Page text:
According to UNESCO, Hyrcanian Forest form a unique forested massif that stretches 850 km along the southern coast of the Caspian Sea. The history of these broad-leaved forests dates back 25 to 50 million years, when they covered most of this Northern Temperate region. These ancient forest areas retreated during the Quaternary glaciations and then expanded again as the climate became milder. Their floristic biodiversity is remarkable: 44% of the vascular plants known in Iran are found in the Hyrcanian region, which only covers 7% of the country. Hyrcanian Forest (also known as Caspian Forest), extends from the south of Azerbaijan to about 900 km to the east to the Iranian northern provinces of Gilan, Mazandaran and Golestan. This forest forms the outermost boundary of the west-Eurasian memorial deciduous forests to alpine thorn cushion corridors and forest-free dry vegetation of the Iranian highlands and Central Asia.
The Hyrcanian Forest cover the northern slope of the Alborz Mountain in Iran at the southern edge of the Caspian Sea and it contains very rich ecosystems due to the particular orographic and climatic situation. Hyrcanian forest contain the most important and significant natural habitats for conservation of biological diversity, including those containing threatened species of outstanding universal value from the point of view of science or conservation. It also contains superlative natural phenomena or areas of exceptional natural beauty and aesthetic importance. It is outstanding examples in the record of significant on-going geological processes in the development of landforms and significant geomorphic or physiographic features. It is also outstanding example representing significant ongoing ecological and biological processes in the evolution and development of terrestrial, ecosystems and communities of plants.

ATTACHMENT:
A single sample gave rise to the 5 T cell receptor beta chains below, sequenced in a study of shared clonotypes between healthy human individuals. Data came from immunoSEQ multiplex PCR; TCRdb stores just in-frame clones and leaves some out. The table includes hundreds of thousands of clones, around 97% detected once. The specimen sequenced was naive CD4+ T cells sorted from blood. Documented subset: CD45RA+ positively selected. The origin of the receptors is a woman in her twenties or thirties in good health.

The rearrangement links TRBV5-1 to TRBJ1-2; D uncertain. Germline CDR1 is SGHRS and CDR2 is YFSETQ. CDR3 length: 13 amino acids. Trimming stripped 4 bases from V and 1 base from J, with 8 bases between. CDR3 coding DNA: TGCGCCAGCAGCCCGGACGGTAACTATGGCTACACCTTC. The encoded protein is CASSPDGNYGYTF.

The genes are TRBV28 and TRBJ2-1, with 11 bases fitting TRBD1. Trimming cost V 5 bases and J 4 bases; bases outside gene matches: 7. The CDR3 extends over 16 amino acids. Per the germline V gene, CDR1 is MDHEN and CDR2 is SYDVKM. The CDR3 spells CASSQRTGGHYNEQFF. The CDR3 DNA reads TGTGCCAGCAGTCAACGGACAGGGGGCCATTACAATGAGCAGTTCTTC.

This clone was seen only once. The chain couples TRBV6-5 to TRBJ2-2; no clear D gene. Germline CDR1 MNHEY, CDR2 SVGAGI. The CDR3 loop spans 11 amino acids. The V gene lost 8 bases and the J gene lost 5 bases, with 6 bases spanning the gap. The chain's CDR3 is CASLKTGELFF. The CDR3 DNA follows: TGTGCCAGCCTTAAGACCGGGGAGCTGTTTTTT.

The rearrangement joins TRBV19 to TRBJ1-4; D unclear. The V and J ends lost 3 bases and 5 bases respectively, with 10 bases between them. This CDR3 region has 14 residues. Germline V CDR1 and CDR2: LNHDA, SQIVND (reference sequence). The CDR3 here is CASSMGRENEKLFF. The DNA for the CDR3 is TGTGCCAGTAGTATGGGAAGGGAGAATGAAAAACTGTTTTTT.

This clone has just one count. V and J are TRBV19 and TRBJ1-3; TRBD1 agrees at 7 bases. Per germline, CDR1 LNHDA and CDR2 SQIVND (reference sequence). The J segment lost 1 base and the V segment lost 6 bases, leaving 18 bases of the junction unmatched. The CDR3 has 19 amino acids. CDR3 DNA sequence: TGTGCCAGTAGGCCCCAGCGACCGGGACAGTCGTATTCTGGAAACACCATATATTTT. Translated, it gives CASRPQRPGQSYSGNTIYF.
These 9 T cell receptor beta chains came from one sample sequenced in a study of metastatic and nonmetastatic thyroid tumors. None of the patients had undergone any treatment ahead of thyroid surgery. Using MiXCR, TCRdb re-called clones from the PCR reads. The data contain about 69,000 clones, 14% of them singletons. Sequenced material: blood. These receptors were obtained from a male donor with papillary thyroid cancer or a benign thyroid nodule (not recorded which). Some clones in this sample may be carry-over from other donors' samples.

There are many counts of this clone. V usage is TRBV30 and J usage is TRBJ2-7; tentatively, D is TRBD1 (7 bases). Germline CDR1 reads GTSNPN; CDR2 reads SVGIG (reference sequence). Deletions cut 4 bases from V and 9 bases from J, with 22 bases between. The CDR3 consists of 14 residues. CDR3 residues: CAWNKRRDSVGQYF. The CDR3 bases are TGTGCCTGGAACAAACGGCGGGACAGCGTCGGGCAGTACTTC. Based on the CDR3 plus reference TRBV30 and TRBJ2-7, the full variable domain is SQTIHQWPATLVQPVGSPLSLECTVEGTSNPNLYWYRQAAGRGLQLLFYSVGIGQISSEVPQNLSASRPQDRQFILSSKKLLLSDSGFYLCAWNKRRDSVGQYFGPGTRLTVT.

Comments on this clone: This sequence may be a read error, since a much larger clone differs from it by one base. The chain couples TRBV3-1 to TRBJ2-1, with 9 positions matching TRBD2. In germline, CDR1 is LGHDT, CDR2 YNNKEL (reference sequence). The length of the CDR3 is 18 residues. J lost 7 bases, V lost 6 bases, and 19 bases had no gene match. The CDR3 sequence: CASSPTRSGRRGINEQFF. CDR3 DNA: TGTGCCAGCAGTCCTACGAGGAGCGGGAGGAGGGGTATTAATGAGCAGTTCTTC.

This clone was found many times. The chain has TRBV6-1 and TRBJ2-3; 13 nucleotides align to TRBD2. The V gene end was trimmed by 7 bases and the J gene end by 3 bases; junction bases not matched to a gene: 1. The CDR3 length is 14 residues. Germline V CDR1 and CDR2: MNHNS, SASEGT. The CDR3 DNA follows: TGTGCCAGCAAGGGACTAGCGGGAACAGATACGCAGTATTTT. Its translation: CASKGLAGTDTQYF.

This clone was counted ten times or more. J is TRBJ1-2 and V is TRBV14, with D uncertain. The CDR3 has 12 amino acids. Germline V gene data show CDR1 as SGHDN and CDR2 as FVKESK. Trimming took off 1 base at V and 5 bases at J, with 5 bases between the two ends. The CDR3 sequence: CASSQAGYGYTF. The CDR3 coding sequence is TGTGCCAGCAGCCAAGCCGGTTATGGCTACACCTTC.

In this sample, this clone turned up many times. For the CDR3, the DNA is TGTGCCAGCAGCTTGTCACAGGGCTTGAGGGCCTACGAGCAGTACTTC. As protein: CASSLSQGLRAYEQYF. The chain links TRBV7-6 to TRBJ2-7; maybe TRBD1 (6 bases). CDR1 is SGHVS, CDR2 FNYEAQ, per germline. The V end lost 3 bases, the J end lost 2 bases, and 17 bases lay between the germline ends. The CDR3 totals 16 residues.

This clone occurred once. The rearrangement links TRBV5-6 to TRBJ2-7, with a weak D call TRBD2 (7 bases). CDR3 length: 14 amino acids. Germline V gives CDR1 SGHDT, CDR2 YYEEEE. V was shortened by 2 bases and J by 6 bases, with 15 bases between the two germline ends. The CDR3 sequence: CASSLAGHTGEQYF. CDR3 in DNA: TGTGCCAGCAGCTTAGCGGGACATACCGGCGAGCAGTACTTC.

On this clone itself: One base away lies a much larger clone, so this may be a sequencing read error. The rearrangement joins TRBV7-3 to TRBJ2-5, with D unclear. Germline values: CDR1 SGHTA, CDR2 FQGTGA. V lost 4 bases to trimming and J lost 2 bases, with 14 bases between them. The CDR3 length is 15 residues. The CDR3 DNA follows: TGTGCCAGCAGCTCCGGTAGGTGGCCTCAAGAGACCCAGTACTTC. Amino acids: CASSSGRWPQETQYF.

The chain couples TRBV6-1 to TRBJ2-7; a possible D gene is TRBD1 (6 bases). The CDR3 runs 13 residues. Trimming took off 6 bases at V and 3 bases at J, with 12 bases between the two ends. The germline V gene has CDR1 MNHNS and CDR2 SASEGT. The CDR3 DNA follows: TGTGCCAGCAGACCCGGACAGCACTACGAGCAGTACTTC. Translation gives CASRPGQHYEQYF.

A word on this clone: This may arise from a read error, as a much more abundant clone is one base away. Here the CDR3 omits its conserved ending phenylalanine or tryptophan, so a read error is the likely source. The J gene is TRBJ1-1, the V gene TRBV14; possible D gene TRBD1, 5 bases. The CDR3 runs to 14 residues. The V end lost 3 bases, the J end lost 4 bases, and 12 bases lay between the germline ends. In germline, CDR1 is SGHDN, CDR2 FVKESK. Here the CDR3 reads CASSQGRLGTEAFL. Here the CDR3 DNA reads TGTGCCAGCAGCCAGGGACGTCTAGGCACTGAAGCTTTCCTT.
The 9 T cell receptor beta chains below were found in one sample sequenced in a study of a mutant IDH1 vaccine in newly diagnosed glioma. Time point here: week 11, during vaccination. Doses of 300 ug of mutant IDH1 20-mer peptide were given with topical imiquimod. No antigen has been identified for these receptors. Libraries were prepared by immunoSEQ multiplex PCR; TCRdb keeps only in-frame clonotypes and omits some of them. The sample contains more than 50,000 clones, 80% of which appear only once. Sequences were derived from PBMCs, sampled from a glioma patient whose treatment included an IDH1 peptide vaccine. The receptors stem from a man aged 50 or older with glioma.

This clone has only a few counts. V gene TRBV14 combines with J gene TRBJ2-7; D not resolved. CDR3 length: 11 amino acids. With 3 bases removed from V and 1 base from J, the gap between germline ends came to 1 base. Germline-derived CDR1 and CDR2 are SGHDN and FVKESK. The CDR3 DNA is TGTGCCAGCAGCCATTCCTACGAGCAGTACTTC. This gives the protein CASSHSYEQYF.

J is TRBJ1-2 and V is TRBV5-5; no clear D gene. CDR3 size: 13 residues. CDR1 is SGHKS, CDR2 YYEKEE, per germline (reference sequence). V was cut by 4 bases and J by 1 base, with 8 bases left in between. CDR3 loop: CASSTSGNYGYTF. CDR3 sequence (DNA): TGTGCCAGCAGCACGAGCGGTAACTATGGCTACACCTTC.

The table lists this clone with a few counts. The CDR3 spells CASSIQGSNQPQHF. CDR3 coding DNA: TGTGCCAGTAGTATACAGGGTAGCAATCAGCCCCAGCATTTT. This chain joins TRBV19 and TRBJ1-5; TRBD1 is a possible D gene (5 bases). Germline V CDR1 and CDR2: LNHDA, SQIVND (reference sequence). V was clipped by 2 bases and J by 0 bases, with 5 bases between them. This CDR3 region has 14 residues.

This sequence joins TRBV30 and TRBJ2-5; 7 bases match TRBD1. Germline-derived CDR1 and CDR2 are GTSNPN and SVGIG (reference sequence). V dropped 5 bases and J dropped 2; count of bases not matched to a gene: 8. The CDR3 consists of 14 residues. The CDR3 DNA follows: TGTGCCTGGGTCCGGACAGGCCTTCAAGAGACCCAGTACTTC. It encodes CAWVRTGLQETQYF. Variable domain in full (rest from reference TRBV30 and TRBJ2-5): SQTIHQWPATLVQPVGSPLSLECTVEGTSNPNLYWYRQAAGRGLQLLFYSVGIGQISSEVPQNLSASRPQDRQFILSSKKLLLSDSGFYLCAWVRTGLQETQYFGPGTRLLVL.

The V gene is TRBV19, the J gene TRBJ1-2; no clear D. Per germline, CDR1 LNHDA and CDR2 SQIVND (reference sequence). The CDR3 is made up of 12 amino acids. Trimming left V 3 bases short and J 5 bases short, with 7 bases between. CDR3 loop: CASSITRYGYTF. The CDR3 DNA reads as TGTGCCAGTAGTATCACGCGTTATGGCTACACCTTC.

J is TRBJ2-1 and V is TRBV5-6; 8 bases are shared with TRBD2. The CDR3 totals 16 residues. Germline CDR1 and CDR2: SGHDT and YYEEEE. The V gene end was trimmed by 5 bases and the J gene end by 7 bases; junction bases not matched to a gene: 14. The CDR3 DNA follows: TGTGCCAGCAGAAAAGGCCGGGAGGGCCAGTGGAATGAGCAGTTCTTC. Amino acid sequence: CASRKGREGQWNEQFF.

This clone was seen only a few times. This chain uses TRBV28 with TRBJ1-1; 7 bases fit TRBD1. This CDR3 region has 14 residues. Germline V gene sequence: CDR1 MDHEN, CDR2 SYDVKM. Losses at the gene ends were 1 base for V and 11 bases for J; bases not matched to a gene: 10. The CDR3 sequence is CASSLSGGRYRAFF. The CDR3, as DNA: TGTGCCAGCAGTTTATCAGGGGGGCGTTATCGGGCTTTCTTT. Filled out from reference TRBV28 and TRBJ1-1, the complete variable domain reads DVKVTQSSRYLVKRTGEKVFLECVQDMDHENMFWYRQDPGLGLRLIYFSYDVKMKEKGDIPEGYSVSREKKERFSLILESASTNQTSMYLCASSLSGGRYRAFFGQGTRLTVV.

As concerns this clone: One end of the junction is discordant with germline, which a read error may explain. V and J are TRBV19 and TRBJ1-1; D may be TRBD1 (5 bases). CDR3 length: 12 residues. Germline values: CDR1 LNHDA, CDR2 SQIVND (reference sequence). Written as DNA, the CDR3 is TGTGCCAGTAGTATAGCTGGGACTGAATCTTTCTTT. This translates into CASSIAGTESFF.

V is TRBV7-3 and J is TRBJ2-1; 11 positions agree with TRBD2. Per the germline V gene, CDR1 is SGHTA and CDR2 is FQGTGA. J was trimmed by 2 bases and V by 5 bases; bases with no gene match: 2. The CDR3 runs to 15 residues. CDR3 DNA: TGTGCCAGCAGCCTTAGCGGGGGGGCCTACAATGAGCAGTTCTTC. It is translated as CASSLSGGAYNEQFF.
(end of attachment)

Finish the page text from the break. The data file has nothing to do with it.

To date, 180 species of birds typical of broad-leaved temperate forests and 58 mammal species have been recorded, including the iconic Persian Leopard. The ecosystems of the property support populations of many forest birds and mammals of the Hyrcanian region which are significant on national, regional and global scales. To date, 180 species of birds typical of broadleaved temperate forests have been recorded in the Hyrcanian region including Steppe Eagle, European Turtle Dove, Eastern Imperial Eagle, European Roller, Semi-collared Flycatcher and Caspian Tit. Some 58 mammal species have been recorded across the region, including the iconic Persian Leopard and the threatened Wild Goat.